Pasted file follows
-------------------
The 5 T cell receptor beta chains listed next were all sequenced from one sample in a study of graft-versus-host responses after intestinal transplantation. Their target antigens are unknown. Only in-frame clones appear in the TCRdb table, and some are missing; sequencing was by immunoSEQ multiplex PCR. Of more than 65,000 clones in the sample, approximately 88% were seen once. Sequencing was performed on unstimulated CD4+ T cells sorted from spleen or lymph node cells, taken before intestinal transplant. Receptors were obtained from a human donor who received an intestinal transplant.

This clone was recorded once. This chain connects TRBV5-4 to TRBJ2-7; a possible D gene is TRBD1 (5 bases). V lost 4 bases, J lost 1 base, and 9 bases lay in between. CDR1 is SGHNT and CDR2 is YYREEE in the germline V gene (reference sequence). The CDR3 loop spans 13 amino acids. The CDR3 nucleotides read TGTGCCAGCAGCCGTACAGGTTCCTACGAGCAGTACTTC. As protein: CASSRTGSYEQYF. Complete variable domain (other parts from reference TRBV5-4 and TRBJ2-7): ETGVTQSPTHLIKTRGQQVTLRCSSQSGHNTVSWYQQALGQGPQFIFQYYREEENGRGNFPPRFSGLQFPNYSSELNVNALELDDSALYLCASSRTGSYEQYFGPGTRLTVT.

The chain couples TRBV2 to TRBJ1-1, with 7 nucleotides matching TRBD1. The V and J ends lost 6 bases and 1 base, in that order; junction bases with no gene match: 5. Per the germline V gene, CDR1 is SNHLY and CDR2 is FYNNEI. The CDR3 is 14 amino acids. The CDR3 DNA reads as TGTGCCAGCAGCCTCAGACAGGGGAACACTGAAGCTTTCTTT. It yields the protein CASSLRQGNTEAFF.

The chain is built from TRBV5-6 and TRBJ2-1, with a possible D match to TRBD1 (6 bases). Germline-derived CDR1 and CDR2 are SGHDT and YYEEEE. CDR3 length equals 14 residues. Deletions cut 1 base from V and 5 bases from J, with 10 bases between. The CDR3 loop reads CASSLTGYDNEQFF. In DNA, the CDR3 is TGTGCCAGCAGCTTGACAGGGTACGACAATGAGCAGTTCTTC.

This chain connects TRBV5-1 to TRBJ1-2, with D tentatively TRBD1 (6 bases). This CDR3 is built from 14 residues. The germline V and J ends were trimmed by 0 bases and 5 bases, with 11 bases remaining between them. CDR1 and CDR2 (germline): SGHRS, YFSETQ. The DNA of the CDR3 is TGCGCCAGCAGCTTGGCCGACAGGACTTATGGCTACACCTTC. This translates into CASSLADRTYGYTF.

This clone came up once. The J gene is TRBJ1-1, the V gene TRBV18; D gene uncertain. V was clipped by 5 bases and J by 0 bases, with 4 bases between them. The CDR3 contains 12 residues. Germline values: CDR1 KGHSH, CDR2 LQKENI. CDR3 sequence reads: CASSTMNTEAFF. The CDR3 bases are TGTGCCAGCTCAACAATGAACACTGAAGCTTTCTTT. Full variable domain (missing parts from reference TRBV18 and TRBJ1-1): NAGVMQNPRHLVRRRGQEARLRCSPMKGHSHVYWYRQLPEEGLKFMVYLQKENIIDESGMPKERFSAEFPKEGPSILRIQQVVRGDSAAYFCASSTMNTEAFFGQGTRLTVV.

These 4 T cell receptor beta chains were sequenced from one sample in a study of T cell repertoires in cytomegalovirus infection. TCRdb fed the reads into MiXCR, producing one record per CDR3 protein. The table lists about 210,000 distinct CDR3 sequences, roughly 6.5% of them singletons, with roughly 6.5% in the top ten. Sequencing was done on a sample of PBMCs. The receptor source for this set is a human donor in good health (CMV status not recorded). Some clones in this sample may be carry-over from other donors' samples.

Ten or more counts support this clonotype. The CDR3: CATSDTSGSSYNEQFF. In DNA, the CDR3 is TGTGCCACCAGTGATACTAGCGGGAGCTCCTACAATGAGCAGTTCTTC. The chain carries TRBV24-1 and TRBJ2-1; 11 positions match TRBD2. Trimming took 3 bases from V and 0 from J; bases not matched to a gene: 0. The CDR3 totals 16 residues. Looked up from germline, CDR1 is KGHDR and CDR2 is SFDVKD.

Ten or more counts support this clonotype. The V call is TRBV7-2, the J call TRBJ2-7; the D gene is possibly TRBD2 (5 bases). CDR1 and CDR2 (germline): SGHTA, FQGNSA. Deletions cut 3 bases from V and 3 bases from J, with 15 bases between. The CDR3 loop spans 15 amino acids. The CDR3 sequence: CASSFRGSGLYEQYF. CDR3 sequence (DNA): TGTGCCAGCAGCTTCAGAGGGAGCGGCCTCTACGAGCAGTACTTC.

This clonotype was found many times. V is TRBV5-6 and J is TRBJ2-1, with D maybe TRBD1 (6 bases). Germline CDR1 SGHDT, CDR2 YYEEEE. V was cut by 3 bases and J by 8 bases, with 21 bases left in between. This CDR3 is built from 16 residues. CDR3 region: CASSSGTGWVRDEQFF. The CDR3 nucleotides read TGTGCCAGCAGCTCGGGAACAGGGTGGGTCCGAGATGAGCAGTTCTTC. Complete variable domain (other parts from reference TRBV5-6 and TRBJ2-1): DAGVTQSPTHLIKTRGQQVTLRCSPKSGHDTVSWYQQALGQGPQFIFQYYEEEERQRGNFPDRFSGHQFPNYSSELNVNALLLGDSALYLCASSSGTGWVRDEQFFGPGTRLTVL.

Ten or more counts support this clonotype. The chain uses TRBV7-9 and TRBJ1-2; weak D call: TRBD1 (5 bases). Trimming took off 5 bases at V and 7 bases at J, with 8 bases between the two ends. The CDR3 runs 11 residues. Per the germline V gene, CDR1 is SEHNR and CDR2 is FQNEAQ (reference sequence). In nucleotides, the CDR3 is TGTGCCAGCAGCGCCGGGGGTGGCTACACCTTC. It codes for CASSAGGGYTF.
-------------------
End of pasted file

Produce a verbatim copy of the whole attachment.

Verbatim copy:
The 5 T cell receptor beta chains listed next were all sequenced from one sample in a study of graft-versus-host responses after intestinal transplantation. Their target antigens are unknown. Only in-frame clones appear in the TCRdb table, and some are missing; sequencing was by immunoSEQ multiplex PCR. Of more than 65,000 clones in the sample, approximately 88% were seen once. Sequencing was performed on unstimulated CD4+ T cells sorted from spleen or lymph node cells, taken before intestinal transplant. Receptors were obtained from a human donor who received an intestinal transplant.

This clone was recorded once. This chain connects TRBV5-4 to TRBJ2-7; a possible D gene is TRBD1 (5 bases). V lost 4 bases, J lost 1 base, and 9 bases lay in between. CDR1 is SGHNT and CDR2 is YYREEE in the germline V gene (reference sequence). The CDR3 loop spans 13 amino acids. The CDR3 nucleotides read TGTGCCAGCAGCCGTACAGGTTCCTACGAGCAGTACTTC. As protein: CASSRTGSYEQYF. Complete variable domain (other parts from reference TRBV5-4 and TRBJ2-7): ETGVTQSPTHLIKTRGQQVTLRCSSQSGHNTVSWYQQALGQGPQFIFQYYREEENGRGNFPPRFSGLQFPNYSSELNVNALELDDSALYLCASSRTGSYEQYFGPGTRLTVT.

The chain couples TRBV2 to TRBJ1-1, with 7 nucleotides matching TRBD1. The V and J ends lost 6 bases and 1 base, in that order; junction bases with no gene match: 5. Per the germline V gene, CDR1 is SNHLY and CDR2 is FYNNEI. The CDR3 is 14 amino acids. The CDR3 DNA reads as TGTGCCAGCAGCCTCAGACAGGGGAACACTGAAGCTTTCTTT. It yields the protein CASSLRQGNTEAFF.

The chain is built from TRBV5-6 and TRBJ2-1, with a possible D match to TRBD1 (6 bases). Germline-derived CDR1 and CDR2 are SGHDT and YYEEEE. CDR3 length equals 14 residues. Deletions cut 1 base from V and 5 bases from J, with 10 bases between. The CDR3 loop reads CASSLTGYDNEQFF. In DNA, the CDR3 is TGTGCCAGCAGCTTGACAGGGTACGACAATGAGCAGTTCTTC.

This chain connects TRBV5-1 to TRBJ1-2, with D tentatively TRBD1 (6 bases). This CDR3 is built from 14 residues. The germline V and J ends were trimmed by 0 bases and 5 bases, with 11 bases remaining between them. CDR1 and CDR2 (germline): SGHRS, YFSETQ. The DNA of the CDR3 is TGCGCCAGCAGCTTGGCCGACAGGACTTATGGCTACACCTTC. This translates into CASSLADRTYGYTF.

This clone came up once. The J gene is TRBJ1-1, the V gene TRBV18; D gene uncertain. V was clipped by 5 bases and J by 0 bases, with 4 bases between them. The CDR3 contains 12 residues. Germline values: CDR1 KGHSH, CDR2 LQKENI. CDR3 sequence reads: CASSTMNTEAFF. The CDR3 bases are TGTGCCAGCTCAACAATGAACACTGAAGCTTTCTTT. Full variable domain (missing parts from reference TRBV18 and TRBJ1-1): NAGVMQNPRHLVRRRGQEARLRCSPMKGHSHVYWYRQLPEEGLKFMVYLQKENIIDESGMPKERFSAEFPKEGPSILRIQQVVRGDSAAYFCASSTMNTEAFFGQGTRLTVV.

These 4 T cell receptor beta chains were sequenced from one sample in a study of T cell repertoires in cytomegalovirus infection. TCRdb fed the reads into MiXCR, producing one record per CDR3 protein. The table lists about 210,000 distinct CDR3 sequences, roughly 6.5% of them singletons, with roughly 6.5% in the top ten. Sequencing was done on a sample of PBMCs. The receptor source for this set is a human donor in good health (CMV status not recorded). Some clones in this sample may be carry-over from other donors' samples.

Ten or more counts support this clonotype. The CDR3: CATSDTSGSSYNEQFF. In DNA, the CDR3 is TGTGCCACCAGTGATACTAGCGGGAGCTCCTACAATGAGCAGTTCTTC. The chain carries TRBV24-1 and TRBJ2-1; 11 positions match TRBD2. Trimming took 3 bases from V and 0 from J; bases not matched to a gene: 0. The CDR3 totals 16 residues. Looked up from germline, CDR1 is KGHDR and CDR2 is SFDVKD.

Ten or more counts support this clonotype. The V call is TRBV7-2, the J call TRBJ2-7; the D gene is possibly TRBD2 (5 bases). CDR1 and CDR2 (germline): SGHTA, FQGNSA. Deletions cut 3 bases from V and 3 bases from J, with 15 bases between. The CDR3 loop spans 15 amino acids. The CDR3 sequence: CASSFRGSGLYEQYF. CDR3 sequence (DNA): TGTGCCAGCAGCTTCAGAGGGAGCGGCCTCTACGAGCAGTACTTC.

This clonotype was found many times. V is TRBV5-6 and J is TRBJ2-1, with D maybe TRBD1 (6 bases). Germline CDR1 SGHDT, CDR2 YYEEEE. V was cut by 3 bases and J by 8 bases, with 21 bases left in between. This CDR3 is built from 16 residues. CDR3 region: CASSSGTGWVRDEQFF. The CDR3 nucleotides read TGTGCCAGCAGCTCGGGAACAGGGTGGGTCCGAGATGAGCAGTTCTTC. Complete variable domain (other parts from reference TRBV5-6 and TRBJ2-1): DAGVTQSPTHLIKTRGQQVTLRCSPKSGHDTVSWYQQALGQGPQFIFQYYEEEERQRGNFPDRFSGHQFPNYSSELNVNALLLGDSALYLCASSSGTGWVRDEQFFGPGTRLTVL.

Ten or more counts support this clonotype. The chain uses TRBV7-9 and TRBJ1-2; weak D call: TRBD1 (5 bases). Trimming took off 5 bases at V and 7 bases at J, with 8 bases between the two ends. The CDR3 runs 11 residues. Per the germline V gene, CDR1 is SEHNR and CDR2 is FQNEAQ (reference sequence). In nucleotides, the CDR3 is TGTGCCAGCAGCGCCGGGGGTGGCTACACCTTC. It codes for CASSAGGGYTF.